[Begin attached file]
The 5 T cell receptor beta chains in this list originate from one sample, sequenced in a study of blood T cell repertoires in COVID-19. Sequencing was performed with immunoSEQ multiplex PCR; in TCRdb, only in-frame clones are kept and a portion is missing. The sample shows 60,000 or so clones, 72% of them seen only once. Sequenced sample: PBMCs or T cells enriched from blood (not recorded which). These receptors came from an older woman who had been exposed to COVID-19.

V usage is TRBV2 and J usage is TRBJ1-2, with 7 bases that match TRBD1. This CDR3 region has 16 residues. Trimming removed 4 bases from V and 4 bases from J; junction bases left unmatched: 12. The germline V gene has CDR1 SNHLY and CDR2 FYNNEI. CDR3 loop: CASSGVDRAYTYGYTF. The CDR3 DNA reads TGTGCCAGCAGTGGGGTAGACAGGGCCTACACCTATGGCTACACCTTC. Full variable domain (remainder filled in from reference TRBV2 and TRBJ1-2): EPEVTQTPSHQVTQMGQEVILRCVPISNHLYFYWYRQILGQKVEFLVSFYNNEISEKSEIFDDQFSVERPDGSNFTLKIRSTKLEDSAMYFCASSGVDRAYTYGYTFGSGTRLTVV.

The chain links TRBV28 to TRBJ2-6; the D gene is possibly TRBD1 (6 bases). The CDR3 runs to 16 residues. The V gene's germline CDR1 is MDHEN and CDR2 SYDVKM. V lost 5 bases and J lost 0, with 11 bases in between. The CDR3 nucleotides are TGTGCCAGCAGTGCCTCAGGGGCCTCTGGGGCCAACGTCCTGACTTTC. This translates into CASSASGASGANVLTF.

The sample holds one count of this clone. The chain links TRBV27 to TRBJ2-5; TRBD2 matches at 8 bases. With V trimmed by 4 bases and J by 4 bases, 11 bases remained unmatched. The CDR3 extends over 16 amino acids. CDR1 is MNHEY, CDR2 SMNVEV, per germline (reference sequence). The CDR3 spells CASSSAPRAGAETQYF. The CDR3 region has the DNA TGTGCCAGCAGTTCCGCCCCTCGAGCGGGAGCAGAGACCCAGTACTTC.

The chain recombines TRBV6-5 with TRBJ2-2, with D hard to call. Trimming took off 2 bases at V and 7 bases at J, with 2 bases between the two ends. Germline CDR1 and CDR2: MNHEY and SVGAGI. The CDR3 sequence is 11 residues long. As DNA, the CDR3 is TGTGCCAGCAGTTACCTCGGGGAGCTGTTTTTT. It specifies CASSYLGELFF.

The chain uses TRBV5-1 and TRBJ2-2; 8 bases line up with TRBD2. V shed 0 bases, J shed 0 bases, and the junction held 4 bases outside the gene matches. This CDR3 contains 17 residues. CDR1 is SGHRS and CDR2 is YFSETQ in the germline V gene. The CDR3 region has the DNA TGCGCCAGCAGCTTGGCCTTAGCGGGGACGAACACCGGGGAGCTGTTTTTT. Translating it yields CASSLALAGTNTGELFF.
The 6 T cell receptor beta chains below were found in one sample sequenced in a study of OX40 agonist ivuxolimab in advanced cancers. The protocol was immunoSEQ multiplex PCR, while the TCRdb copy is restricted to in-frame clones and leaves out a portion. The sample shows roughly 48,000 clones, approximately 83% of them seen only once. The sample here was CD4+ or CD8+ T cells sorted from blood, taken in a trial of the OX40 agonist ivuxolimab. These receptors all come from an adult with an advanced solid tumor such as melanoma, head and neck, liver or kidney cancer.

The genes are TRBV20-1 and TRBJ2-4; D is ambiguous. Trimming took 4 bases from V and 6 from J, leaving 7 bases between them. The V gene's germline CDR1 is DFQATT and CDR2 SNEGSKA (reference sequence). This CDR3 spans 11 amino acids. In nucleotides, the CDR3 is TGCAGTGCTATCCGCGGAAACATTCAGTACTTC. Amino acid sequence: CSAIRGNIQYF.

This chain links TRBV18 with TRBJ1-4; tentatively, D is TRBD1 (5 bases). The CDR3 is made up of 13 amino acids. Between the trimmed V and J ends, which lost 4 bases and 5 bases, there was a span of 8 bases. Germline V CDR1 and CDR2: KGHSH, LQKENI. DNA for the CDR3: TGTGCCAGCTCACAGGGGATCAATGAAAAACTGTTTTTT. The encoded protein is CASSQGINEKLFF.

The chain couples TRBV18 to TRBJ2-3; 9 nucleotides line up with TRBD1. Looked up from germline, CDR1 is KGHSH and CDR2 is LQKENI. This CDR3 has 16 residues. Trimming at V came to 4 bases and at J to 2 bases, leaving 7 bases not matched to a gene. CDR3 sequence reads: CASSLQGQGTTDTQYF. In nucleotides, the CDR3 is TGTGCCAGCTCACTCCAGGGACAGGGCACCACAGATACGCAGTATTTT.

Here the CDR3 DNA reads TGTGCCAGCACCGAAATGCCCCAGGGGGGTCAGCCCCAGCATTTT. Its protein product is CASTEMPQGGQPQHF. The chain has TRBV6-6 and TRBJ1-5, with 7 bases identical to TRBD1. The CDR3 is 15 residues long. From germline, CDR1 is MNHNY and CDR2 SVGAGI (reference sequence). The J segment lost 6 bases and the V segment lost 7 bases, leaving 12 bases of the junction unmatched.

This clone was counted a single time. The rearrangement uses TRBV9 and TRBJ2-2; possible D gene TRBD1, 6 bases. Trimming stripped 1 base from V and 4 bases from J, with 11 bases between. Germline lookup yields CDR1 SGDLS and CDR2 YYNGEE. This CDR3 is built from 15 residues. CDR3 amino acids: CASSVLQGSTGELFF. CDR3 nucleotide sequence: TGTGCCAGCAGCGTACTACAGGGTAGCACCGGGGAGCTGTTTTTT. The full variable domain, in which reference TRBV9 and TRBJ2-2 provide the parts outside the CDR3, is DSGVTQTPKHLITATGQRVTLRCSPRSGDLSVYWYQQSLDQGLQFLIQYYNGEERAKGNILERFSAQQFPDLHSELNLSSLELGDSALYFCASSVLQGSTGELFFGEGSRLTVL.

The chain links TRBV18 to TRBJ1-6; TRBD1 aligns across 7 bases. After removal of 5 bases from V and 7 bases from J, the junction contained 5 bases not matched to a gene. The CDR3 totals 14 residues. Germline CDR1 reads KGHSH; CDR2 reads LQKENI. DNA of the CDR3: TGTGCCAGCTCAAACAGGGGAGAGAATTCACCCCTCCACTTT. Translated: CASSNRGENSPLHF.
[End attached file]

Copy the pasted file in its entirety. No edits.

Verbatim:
The 5 T cell receptor beta chains in this list originate from one sample, sequenced in a study of blood T cell repertoires in COVID-19. Sequencing was performed with immunoSEQ multiplex PCR; in TCRdb, only in-frame clones are kept and a portion is missing. The sample shows 60,000 or so clones, 72% of them seen only once. Sequenced sample: PBMCs or T cells enriched from blood (not recorded which). These receptors came from an older woman who had been exposed to COVID-19.

V usage is TRBV2 and J usage is TRBJ1-2, with 7 bases that match TRBD1. This CDR3 region has 16 residues. Trimming removed 4 bases from V and 4 bases from J; junction bases left unmatched: 12. The germline V gene has CDR1 SNHLY and CDR2 FYNNEI. CDR3 loop: CASSGVDRAYTYGYTF. The CDR3 DNA reads TGTGCCAGCAGTGGGGTAGACAGGGCCTACACCTATGGCTACACCTTC. Full variable domain (remainder filled in from reference TRBV2 and TRBJ1-2): EPEVTQTPSHQVTQMGQEVILRCVPISNHLYFYWYRQILGQKVEFLVSFYNNEISEKSEIFDDQFSVERPDGSNFTLKIRSTKLEDSAMYFCASSGVDRAYTYGYTFGSGTRLTVV.

The chain links TRBV28 to TRBJ2-6; the D gene is possibly TRBD1 (6 bases). The CDR3 runs to 16 residues. The V gene's germline CDR1 is MDHEN and CDR2 SYDVKM. V lost 5 bases and J lost 0, with 11 bases in between. The CDR3 nucleotides are TGTGCCAGCAGTGCCTCAGGGGCCTCTGGGGCCAACGTCCTGACTTTC. This translates into CASSASGASGANVLTF.

The sample holds one count of this clone. The chain links TRBV27 to TRBJ2-5; TRBD2 matches at 8 bases. With V trimmed by 4 bases and J by 4 bases, 11 bases remained unmatched. The CDR3 extends over 16 amino acids. CDR1 is MNHEY, CDR2 SMNVEV, per germline (reference sequence). The CDR3 spells CASSSAPRAGAETQYF. The CDR3 region has the DNA TGTGCCAGCAGTTCCGCCCCTCGAGCGGGAGCAGAGACCCAGTACTTC.

The chain recombines TRBV6-5 with TRBJ2-2, with D hard to call. Trimming took off 2 bases at V and 7 bases at J, with 2 bases between the two ends. Germline CDR1 and CDR2: MNHEY and SVGAGI. The CDR3 sequence is 11 residues long. As DNA, the CDR3 is TGTGCCAGCAGTTACCTCGGGGAGCTGTTTTTT. It specifies CASSYLGELFF.

The chain uses TRBV5-1 and TRBJ2-2; 8 bases line up with TRBD2. V shed 0 bases, J shed 0 bases, and the junction held 4 bases outside the gene matches. This CDR3 contains 17 residues. CDR1 is SGHRS and CDR2 is YFSETQ in the germline V gene. The CDR3 region has the DNA TGCGCCAGCAGCTTGGCCTTAGCGGGGACGAACACCGGGGAGCTGTTTTTT. Translating it yields CASSLALAGTNTGELFF.
The 6 T cell receptor beta chains below were found in one sample sequenced in a study of OX40 agonist ivuxolimab in advanced cancers. The protocol was immunoSEQ multiplex PCR, while the TCRdb copy is restricted to in-frame clones and leaves out a portion. The sample shows roughly 48,000 clones, approximately 83% of them seen only once. The sample here was CD4+ or CD8+ T cells sorted from blood, taken in a trial of the OX40 agonist ivuxolimab. These receptors all come from an adult with an advanced solid tumor such as melanoma, head and neck, liver or kidney cancer.

The genes are TRBV20-1 and TRBJ2-4; D is ambiguous. Trimming took 4 bases from V and 6 from J, leaving 7 bases between them. The V gene's germline CDR1 is DFQATT and CDR2 SNEGSKA (reference sequence). This CDR3 spans 11 amino acids. In nucleotides, the CDR3 is TGCAGTGCTATCCGCGGAAACATTCAGTACTTC. Amino acid sequence: CSAIRGNIQYF.

This chain links TRBV18 with TRBJ1-4; tentatively, D is TRBD1 (5 bases). The CDR3 is made up of 13 amino acids. Between the trimmed V and J ends, which lost 4 bases and 5 bases, there was a span of 8 bases. Germline V CDR1 and CDR2: KGHSH, LQKENI. DNA for the CDR3: TGTGCCAGCTCACAGGGGATCAATGAAAAACTGTTTTTT. The encoded protein is CASSQGINEKLFF.

The chain couples TRBV18 to TRBJ2-3; 9 nucleotides line up with TRBD1. Looked up from germline, CDR1 is KGHSH and CDR2 is LQKENI. This CDR3 has 16 residues. Trimming at V came to 4 bases and at J to 2 bases, leaving 7 bases not matched to a gene. CDR3 sequence reads: CASSLQGQGTTDTQYF. In nucleotides, the CDR3 is TGTGCCAGCTCACTCCAGGGACAGGGCACCACAGATACGCAGTATTTT.

Here the CDR3 DNA reads TGTGCCAGCACCGAAATGCCCCAGGGGGGTCAGCCCCAGCATTTT. Its protein product is CASTEMPQGGQPQHF. The chain has TRBV6-6 and TRBJ1-5, with 7 bases identical to TRBD1. The CDR3 is 15 residues long. From germline, CDR1 is MNHNY and CDR2 SVGAGI (reference sequence). The J segment lost 6 bases and the V segment lost 7 bases, leaving 12 bases of the junction unmatched.

This clone was counted a single time. The rearrangement uses TRBV9 and TRBJ2-2; possible D gene TRBD1, 6 bases. Trimming stripped 1 base from V and 4 bases from J, with 11 bases between. Germline lookup yields CDR1 SGDLS and CDR2 YYNGEE. This CDR3 is built from 15 residues. CDR3 amino acids: CASSVLQGSTGELFF. CDR3 nucleotide sequence: TGTGCCAGCAGCGTACTACAGGGTAGCACCGGGGAGCTGTTTTTT. The full variable domain, in which reference TRBV9 and TRBJ2-2 provide the parts outside the CDR3, is DSGVTQTPKHLITATGQRVTLRCSPRSGDLSVYWYQQSLDQGLQFLIQYYNGEERAKGNILERFSAQQFPDLHSELNLSSLELGDSALYFCASSVLQGSTGELFFGEGSRLTVL.

The chain links TRBV18 to TRBJ1-6; TRBD1 aligns across 7 bases. After removal of 5 bases from V and 7 bases from J, the junction contained 5 bases not matched to a gene. The CDR3 totals 14 residues. Germline CDR1 reads KGHSH; CDR2 reads LQKENI. DNA of the CDR3: TGTGCCAGCTCAAACAGGGGAGAGAATTCACCCCTCCACTTT. Translated: CASSNRGENSPLHF.